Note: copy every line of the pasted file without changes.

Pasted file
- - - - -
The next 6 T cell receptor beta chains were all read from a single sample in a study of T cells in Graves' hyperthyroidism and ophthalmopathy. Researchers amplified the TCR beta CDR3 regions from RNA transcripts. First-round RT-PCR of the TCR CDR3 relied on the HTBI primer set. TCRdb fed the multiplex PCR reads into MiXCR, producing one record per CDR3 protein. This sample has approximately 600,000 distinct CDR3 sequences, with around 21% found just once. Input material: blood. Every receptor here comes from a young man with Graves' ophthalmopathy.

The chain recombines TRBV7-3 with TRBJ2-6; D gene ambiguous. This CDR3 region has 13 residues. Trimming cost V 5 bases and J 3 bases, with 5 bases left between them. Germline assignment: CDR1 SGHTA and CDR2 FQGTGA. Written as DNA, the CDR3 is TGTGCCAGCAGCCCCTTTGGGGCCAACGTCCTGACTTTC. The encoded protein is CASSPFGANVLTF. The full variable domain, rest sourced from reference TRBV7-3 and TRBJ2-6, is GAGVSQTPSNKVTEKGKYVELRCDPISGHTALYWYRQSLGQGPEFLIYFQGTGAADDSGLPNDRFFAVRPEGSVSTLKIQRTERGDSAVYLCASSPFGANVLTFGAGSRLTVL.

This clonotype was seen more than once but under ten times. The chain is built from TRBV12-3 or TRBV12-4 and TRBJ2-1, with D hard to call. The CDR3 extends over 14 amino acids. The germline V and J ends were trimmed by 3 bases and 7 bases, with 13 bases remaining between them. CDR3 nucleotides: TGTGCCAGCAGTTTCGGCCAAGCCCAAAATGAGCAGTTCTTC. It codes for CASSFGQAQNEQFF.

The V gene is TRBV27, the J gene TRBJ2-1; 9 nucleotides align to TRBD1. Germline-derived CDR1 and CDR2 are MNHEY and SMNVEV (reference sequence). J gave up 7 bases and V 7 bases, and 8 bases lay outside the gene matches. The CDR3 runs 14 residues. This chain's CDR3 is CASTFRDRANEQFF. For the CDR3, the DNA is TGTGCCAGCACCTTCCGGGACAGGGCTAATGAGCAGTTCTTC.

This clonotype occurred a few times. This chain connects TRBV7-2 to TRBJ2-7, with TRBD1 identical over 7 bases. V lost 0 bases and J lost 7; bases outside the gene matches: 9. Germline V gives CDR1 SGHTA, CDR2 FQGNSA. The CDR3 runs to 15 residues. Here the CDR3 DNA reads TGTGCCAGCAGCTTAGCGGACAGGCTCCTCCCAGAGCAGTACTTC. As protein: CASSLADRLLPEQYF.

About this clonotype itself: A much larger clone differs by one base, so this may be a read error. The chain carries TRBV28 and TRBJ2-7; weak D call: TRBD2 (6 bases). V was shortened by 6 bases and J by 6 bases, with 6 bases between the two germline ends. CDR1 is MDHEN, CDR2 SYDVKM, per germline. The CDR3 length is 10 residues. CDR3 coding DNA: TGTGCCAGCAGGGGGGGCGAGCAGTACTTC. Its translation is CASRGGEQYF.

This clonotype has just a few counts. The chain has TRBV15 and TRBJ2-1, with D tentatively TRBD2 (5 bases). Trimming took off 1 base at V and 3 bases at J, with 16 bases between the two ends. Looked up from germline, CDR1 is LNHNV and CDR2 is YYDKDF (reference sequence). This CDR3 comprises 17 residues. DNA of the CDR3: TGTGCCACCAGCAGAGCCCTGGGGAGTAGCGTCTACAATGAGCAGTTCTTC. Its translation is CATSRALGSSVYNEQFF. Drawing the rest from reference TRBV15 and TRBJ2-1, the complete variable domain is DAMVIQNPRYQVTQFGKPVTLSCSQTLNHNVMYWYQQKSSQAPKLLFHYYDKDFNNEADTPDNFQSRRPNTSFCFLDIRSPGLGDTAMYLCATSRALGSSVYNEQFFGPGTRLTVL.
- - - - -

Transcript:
The next 6 T cell receptor beta chains were all read from a single sample in a study of T cells in Graves' hyperthyroidism and ophthalmopathy. Researchers amplified the TCR beta CDR3 regions from RNA transcripts. First-round RT-PCR of the TCR CDR3 relied on the HTBI primer set. TCRdb fed the multiplex PCR reads into MiXCR, producing one record per CDR3 protein. This sample has approximately 600,000 distinct CDR3 sequences, with around 21% found just once. Input material: blood. Every receptor here comes from a young man with Graves' ophthalmopathy.

The chain recombines TRBV7-3 with TRBJ2-6; D gene ambiguous. This CDR3 region has 13 residues. Trimming cost V 5 bases and J 3 bases, with 5 bases left between them. Germline assignment: CDR1 SGHTA and CDR2 FQGTGA. Written as DNA, the CDR3 is TGTGCCAGCAGCCCCTTTGGGGCCAACGTCCTGACTTTC. The encoded protein is CASSPFGANVLTF. The full variable domain, rest sourced from reference TRBV7-3 and TRBJ2-6, is GAGVSQTPSNKVTEKGKYVELRCDPISGHTALYWYRQSLGQGPEFLIYFQGTGAADDSGLPNDRFFAVRPEGSVSTLKIQRTERGDSAVYLCASSPFGANVLTFGAGSRLTVL.

This clonotype was seen more than once but under ten times. The chain is built from TRBV12-3 or TRBV12-4 and TRBJ2-1, with D hard to call. The CDR3 extends over 14 amino acids. The germline V and J ends were trimmed by 3 bases and 7 bases, with 13 bases remaining between them. CDR3 nucleotides: TGTGCCAGCAGTTTCGGCCAAGCCCAAAATGAGCAGTTCTTC. It codes for CASSFGQAQNEQFF.

The V gene is TRBV27, the J gene TRBJ2-1; 9 nucleotides align to TRBD1. Germline-derived CDR1 and CDR2 are MNHEY and SMNVEV (reference sequence). J gave up 7 bases and V 7 bases, and 8 bases lay outside the gene matches. The CDR3 runs 14 residues. This chain's CDR3 is CASTFRDRANEQFF. For the CDR3, the DNA is TGTGCCAGCACCTTCCGGGACAGGGCTAATGAGCAGTTCTTC.

This clonotype occurred a few times. This chain connects TRBV7-2 to TRBJ2-7, with TRBD1 identical over 7 bases. V lost 0 bases and J lost 7; bases outside the gene matches: 9. Germline V gives CDR1 SGHTA, CDR2 FQGNSA. The CDR3 runs to 15 residues. Here the CDR3 DNA reads TGTGCCAGCAGCTTAGCGGACAGGCTCCTCCCAGAGCAGTACTTC. As protein: CASSLADRLLPEQYF.

About this clonotype itself: A much larger clone differs by one base, so this may be a read error. The chain carries TRBV28 and TRBJ2-7; weak D call: TRBD2 (6 bases). V was shortened by 6 bases and J by 6 bases, with 6 bases between the two germline ends. CDR1 is MDHEN, CDR2 SYDVKM, per germline. The CDR3 length is 10 residues. CDR3 coding DNA: TGTGCCAGCAGGGGGGGCGAGCAGTACTTC. Its translation is CASRGGEQYF.

This clonotype has just a few counts. The chain has TRBV15 and TRBJ2-1, with D tentatively TRBD2 (5 bases). Trimming took off 1 base at V and 3 bases at J, with 16 bases between the two ends. Looked up from germline, CDR1 is LNHNV and CDR2 is YYDKDF (reference sequence). This CDR3 comprises 17 residues. DNA of the CDR3: TGTGCCACCAGCAGAGCCCTGGGGAGTAGCGTCTACAATGAGCAGTTCTTC. Its translation is CATSRALGSSVYNEQFF. Drawing the rest from reference TRBV15 and TRBJ2-1, the complete variable domain is DAMVIQNPRYQVTQFGKPVTLSCSQTLNHNVMYWYQQKSSQAPKLLFHYYDKDFNNEADTPDNFQSRRPNTSFCFLDIRSPGLGDTAMYLCATSRALGSSVYNEQFFGPGTRLTVL.